The Chasm - Deathcult for Eternity: The Triumph
[/B]Brilliance ruined by affectation
The Chasm fuse 80s heavy metal melodicism with obvious Slayer influences to create fierce and passionate Romantic death metal with cosmic themes. The garishly titled ‘Deathcult for Eternity: The Triumph’ marks the point at which Daniel Corchado – fresh from a productive stint with Incantation – was able to make the band's first coherent statement.
These veterans construct songs with an expert understanding of genre dynamics and a penchant for exploring a melodic sensibility they share with Dissection and later Mayhem. The song structures are complex, being comprised of many different riffs that frustratingly alternate between the genuinely epic and the nauseatingly cringe worthy. Sections of this album are very evocative in their brave sincerity, yet others badly expose the limits of the genre when it comes to conveying the emotional, especially when juxtaposed with ropey acoustic guitar interjections.
Frequent hackneyed 80’s clichés rear their head in the form of drawn out, crash endings; indulgent lead guitar solos and cheesy screams. The latter in particular are very melodramatic and leave the listener unable to free himself from the vestiges of cynicism preventing suspension of disbelief. A nadir is reached in the dreadful ‘Apocalypse' and its cloying vocal line.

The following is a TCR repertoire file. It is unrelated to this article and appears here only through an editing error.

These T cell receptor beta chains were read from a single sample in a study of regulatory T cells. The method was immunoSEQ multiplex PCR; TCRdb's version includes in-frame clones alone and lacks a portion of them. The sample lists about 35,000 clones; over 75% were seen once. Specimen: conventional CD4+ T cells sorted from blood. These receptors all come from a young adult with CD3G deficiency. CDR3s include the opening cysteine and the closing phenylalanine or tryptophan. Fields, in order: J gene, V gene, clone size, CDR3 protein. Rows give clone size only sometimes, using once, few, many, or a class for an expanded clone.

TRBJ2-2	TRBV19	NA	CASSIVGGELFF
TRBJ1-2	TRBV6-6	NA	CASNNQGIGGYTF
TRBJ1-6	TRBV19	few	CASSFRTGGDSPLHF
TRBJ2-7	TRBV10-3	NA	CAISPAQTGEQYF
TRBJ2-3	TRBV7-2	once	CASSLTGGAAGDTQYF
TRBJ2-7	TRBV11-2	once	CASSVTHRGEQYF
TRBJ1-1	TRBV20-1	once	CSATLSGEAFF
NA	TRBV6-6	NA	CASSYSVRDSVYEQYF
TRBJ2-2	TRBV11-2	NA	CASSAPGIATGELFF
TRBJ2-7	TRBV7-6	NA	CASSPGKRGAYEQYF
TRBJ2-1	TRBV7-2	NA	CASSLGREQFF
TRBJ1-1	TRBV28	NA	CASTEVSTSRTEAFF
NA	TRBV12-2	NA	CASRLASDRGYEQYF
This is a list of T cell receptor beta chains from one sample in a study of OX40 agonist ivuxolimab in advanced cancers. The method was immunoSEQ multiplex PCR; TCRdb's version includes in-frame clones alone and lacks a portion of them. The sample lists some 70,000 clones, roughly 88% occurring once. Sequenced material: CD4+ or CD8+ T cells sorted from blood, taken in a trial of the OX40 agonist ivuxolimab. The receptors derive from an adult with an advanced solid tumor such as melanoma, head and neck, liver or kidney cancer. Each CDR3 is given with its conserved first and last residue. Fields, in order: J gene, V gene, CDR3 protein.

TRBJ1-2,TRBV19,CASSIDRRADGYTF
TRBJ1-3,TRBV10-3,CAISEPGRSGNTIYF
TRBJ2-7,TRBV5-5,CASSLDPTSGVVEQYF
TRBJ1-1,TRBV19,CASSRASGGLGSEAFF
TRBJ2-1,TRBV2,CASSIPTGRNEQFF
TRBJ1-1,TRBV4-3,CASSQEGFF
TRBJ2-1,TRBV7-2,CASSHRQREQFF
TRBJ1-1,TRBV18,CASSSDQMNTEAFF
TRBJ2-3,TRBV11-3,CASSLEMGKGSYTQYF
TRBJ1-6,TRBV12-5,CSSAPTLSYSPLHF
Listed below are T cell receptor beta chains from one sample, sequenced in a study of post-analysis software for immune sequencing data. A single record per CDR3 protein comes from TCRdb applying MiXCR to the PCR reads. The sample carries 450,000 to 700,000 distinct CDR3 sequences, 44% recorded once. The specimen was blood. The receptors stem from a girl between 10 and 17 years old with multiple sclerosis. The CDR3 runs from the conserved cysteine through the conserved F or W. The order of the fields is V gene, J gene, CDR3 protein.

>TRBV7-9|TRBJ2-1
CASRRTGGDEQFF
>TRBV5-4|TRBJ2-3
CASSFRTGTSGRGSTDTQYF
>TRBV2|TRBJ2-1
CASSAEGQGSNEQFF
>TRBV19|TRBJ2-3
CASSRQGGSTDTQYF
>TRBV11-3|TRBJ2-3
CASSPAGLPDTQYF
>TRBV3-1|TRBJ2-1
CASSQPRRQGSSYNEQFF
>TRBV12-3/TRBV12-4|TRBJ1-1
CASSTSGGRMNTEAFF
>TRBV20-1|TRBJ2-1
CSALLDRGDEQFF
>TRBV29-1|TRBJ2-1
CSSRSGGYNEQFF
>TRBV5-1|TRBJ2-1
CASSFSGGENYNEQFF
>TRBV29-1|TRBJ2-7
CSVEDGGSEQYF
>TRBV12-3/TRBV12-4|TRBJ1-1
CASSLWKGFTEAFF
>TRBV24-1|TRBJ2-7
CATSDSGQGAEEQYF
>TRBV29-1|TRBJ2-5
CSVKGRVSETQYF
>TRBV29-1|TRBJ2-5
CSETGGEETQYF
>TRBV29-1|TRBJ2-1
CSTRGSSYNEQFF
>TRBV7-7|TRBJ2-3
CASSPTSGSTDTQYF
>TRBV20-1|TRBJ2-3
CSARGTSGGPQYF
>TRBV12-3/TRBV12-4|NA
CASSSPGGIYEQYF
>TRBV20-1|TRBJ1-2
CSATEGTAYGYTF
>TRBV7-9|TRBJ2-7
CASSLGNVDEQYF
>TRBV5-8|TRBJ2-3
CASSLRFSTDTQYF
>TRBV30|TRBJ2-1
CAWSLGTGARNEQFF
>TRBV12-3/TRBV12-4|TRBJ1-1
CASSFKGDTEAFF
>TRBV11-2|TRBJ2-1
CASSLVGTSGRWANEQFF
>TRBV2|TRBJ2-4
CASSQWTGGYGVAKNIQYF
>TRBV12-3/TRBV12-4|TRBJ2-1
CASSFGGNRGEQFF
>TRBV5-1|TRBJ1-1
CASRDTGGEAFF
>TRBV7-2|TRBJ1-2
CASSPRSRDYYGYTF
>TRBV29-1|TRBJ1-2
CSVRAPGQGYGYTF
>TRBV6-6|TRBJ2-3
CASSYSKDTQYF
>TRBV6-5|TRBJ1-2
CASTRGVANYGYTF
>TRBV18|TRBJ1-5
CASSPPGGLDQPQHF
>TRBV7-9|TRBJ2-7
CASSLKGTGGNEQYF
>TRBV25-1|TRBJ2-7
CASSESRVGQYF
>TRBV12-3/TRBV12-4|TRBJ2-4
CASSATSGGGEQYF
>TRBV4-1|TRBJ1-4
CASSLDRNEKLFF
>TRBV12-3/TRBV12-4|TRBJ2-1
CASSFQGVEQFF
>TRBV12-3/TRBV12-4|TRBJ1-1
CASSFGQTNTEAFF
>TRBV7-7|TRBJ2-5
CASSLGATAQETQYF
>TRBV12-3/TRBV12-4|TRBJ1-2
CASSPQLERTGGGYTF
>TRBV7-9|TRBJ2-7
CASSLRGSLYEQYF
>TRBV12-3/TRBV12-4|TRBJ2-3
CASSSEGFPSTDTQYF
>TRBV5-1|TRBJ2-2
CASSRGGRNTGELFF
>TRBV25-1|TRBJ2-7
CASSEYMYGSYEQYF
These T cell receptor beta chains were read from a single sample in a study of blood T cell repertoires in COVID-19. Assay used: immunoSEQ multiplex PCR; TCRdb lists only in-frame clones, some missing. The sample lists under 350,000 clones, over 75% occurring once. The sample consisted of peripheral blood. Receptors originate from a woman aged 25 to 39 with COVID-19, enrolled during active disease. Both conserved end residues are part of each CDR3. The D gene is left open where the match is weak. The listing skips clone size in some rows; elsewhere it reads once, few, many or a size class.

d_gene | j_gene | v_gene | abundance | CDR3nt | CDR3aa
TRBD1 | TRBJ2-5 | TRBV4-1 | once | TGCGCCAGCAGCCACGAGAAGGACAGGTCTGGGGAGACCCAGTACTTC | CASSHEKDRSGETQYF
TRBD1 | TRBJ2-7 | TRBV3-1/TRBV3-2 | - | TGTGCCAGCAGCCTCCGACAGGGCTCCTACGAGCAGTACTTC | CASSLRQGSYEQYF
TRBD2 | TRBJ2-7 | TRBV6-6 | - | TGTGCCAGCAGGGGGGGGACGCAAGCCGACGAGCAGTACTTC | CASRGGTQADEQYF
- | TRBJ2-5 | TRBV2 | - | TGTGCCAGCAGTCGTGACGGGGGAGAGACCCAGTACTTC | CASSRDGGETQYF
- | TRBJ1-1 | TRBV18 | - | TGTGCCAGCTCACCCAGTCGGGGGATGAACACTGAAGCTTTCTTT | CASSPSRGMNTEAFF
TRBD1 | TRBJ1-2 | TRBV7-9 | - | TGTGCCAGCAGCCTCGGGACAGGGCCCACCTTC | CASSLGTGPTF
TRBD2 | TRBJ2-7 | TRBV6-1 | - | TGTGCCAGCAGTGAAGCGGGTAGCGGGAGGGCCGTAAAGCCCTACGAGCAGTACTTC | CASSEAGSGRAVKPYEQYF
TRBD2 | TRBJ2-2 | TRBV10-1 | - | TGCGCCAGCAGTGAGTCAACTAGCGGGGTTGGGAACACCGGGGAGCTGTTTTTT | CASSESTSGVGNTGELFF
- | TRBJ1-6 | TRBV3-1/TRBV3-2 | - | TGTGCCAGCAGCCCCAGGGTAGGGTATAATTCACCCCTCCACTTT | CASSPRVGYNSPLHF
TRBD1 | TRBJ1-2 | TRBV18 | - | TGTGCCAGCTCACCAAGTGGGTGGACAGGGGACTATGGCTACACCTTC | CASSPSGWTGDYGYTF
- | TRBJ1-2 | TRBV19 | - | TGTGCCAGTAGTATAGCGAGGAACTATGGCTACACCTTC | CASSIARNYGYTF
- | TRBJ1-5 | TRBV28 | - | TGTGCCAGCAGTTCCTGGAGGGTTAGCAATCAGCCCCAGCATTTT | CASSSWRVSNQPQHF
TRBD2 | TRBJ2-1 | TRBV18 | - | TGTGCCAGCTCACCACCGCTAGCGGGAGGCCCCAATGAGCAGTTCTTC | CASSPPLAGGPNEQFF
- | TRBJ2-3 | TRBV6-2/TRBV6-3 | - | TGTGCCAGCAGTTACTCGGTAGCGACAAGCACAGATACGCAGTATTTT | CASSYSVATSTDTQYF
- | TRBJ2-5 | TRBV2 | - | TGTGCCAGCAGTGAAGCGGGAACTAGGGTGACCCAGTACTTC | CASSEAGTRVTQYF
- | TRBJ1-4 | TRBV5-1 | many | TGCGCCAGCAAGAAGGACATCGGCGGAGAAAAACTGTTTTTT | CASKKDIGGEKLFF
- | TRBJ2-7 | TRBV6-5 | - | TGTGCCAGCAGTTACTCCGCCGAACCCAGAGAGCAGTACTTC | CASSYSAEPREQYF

The lyrics are tongue-curlingly pretentious and the vocals are marred by terrible affectation. This is a shame because the message presented is integral and the music sincere and strengthening. Unfortunately the album is also recorded out of tune, which seriously denigrates the credibility of its conceptual aspirations and, in places, drags it close to farce.
There is evidence of strong material here, and the quality of melody nearly carries it, but it is plagued by distasteful execution and over-stylised delivery. If this band showed some restraint, the praiseworthy elements in their music would place them at the head of the genre.